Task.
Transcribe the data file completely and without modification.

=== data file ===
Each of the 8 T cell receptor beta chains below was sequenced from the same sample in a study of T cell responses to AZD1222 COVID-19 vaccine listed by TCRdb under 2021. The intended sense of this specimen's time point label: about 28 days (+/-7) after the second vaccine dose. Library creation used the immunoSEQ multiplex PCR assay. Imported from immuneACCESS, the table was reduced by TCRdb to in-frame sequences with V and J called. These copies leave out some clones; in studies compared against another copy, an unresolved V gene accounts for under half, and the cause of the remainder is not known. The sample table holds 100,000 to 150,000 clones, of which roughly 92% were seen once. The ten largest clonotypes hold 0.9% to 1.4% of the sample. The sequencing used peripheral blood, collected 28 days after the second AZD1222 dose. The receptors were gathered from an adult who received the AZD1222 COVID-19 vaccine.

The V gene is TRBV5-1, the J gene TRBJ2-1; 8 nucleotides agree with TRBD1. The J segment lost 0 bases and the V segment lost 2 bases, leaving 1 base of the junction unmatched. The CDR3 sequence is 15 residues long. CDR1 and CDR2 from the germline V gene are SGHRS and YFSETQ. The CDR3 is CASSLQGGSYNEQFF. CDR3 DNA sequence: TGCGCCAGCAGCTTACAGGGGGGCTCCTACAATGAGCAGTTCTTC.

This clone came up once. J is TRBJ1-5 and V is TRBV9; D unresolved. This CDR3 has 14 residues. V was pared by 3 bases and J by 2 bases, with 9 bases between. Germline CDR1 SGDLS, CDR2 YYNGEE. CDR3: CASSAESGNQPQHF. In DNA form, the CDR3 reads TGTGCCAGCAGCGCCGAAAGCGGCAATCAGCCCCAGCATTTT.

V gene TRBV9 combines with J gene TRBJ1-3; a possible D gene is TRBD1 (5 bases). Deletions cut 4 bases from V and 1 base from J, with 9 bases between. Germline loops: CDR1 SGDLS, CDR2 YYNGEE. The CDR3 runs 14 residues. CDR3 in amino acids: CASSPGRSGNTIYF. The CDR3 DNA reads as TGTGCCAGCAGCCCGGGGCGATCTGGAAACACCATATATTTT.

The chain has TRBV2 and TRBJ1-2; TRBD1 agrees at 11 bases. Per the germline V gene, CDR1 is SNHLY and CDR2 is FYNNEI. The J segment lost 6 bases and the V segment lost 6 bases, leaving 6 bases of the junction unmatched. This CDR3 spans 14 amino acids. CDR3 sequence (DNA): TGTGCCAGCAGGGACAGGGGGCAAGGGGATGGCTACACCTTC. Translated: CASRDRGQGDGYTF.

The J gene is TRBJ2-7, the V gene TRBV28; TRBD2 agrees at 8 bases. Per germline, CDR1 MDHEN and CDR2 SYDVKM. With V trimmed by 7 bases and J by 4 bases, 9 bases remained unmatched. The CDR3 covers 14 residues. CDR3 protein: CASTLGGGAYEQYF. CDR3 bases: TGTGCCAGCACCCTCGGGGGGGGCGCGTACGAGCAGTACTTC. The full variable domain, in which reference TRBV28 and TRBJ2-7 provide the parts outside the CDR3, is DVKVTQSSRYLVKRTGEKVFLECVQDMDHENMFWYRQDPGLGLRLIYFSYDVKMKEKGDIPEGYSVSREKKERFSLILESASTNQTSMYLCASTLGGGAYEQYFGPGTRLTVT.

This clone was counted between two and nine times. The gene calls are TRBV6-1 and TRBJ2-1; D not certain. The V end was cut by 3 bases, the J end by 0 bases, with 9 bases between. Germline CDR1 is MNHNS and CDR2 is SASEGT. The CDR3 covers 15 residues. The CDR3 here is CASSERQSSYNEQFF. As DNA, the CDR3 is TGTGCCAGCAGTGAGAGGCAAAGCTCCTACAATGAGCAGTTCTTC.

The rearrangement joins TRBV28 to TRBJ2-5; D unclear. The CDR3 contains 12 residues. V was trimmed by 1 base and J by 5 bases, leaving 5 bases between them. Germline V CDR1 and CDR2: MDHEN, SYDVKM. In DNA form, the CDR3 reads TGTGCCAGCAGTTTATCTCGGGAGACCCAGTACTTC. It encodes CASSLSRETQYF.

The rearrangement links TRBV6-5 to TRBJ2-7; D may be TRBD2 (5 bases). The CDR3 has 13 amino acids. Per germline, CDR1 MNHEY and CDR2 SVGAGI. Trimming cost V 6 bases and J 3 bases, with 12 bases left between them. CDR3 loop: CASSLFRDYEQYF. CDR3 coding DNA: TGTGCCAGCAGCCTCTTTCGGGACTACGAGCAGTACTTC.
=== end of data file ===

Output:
Each of the 8 T cell receptor beta chains below was sequenced from the same sample in a study of T cell responses to AZD1222 COVID-19 vaccine listed by TCRdb under 2021. The intended sense of this specimen's time point label: about 28 days (+/-7) after the second vaccine dose. Library creation used the immunoSEQ multiplex PCR assay. Imported from immuneACCESS, the table was reduced by TCRdb to in-frame sequences with V and J called. These copies leave out some clones; in studies compared against another copy, an unresolved V gene accounts for under half, and the cause of the remainder is not known. The sample table holds 100,000 to 150,000 clones, of which roughly 92% were seen once. The ten largest clonotypes hold 0.9% to 1.4% of the sample. The sequencing used peripheral blood, collected 28 days after the second AZD1222 dose. The receptors were gathered from an adult who received the AZD1222 COVID-19 vaccine.

The V gene is TRBV5-1, the J gene TRBJ2-1; 8 nucleotides agree with TRBD1. The J segment lost 0 bases and the V segment lost 2 bases, leaving 1 base of the junction unmatched. The CDR3 sequence is 15 residues long. CDR1 and CDR2 from the germline V gene are SGHRS and YFSETQ. The CDR3 is CASSLQGGSYNEQFF. CDR3 DNA sequence: TGCGCCAGCAGCTTACAGGGGGGCTCCTACAATGAGCAGTTCTTC.

This clone came up once. J is TRBJ1-5 and V is TRBV9; D unresolved. This CDR3 has 14 residues. V was pared by 3 bases and J by 2 bases, with 9 bases between. Germline CDR1 SGDLS, CDR2 YYNGEE. CDR3: CASSAESGNQPQHF. In DNA form, the CDR3 reads TGTGCCAGCAGCGCCGAAAGCGGCAATCAGCCCCAGCATTTT.

V gene TRBV9 combines with J gene TRBJ1-3; a possible D gene is TRBD1 (5 bases). Deletions cut 4 bases from V and 1 base from J, with 9 bases between. Germline loops: CDR1 SGDLS, CDR2 YYNGEE. The CDR3 runs 14 residues. CDR3 in amino acids: CASSPGRSGNTIYF. The CDR3 DNA reads as TGTGCCAGCAGCCCGGGGCGATCTGGAAACACCATATATTTT.

The chain has TRBV2 and TRBJ1-2; TRBD1 agrees at 11 bases. Per the germline V gene, CDR1 is SNHLY and CDR2 is FYNNEI. The J segment lost 6 bases and the V segment lost 6 bases, leaving 6 bases of the junction unmatched. This CDR3 spans 14 amino acids. CDR3 sequence (DNA): TGTGCCAGCAGGGACAGGGGGCAAGGGGATGGCTACACCTTC. Translated: CASRDRGQGDGYTF.

The J gene is TRBJ2-7, the V gene TRBV28; TRBD2 agrees at 8 bases. Per germline, CDR1 MDHEN and CDR2 SYDVKM. With V trimmed by 7 bases and J by 4 bases, 9 bases remained unmatched. The CDR3 covers 14 residues. CDR3 protein: CASTLGGGAYEQYF. CDR3 bases: TGTGCCAGCACCCTCGGGGGGGGCGCGTACGAGCAGTACTTC. The full variable domain, in which reference TRBV28 and TRBJ2-7 provide the parts outside the CDR3, is DVKVTQSSRYLVKRTGEKVFLECVQDMDHENMFWYRQDPGLGLRLIYFSYDVKMKEKGDIPEGYSVSREKKERFSLILESASTNQTSMYLCASTLGGGAYEQYFGPGTRLTVT.

This clone was counted between two and nine times. The gene calls are TRBV6-1 and TRBJ2-1; D not certain. The V end was cut by 3 bases, the J end by 0 bases, with 9 bases between. Germline CDR1 is MNHNS and CDR2 is SASEGT. The CDR3 covers 15 residues. The CDR3 here is CASSERQSSYNEQFF. As DNA, the CDR3 is TGTGCCAGCAGTGAGAGGCAAAGCTCCTACAATGAGCAGTTCTTC.

The rearrangement joins TRBV28 to TRBJ2-5; D unclear. The CDR3 contains 12 residues. V was trimmed by 1 base and J by 5 bases, leaving 5 bases between them. Germline V CDR1 and CDR2: MDHEN, SYDVKM. In DNA form, the CDR3 reads TGTGCCAGCAGTTTATCTCGGGAGACCCAGTACTTC. It encodes CASSLSRETQYF.

The rearrangement links TRBV6-5 to TRBJ2-7; D may be TRBD2 (5 bases). The CDR3 has 13 amino acids. Per germline, CDR1 MNHEY and CDR2 SVGAGI. Trimming cost V 6 bases and J 3 bases, with 12 bases left between them. CDR3 loop: CASSLFRDYEQYF. CDR3 coding DNA: TGTGCCAGCAGCCTCTTTCGGGACTACGAGCAGTACTTC.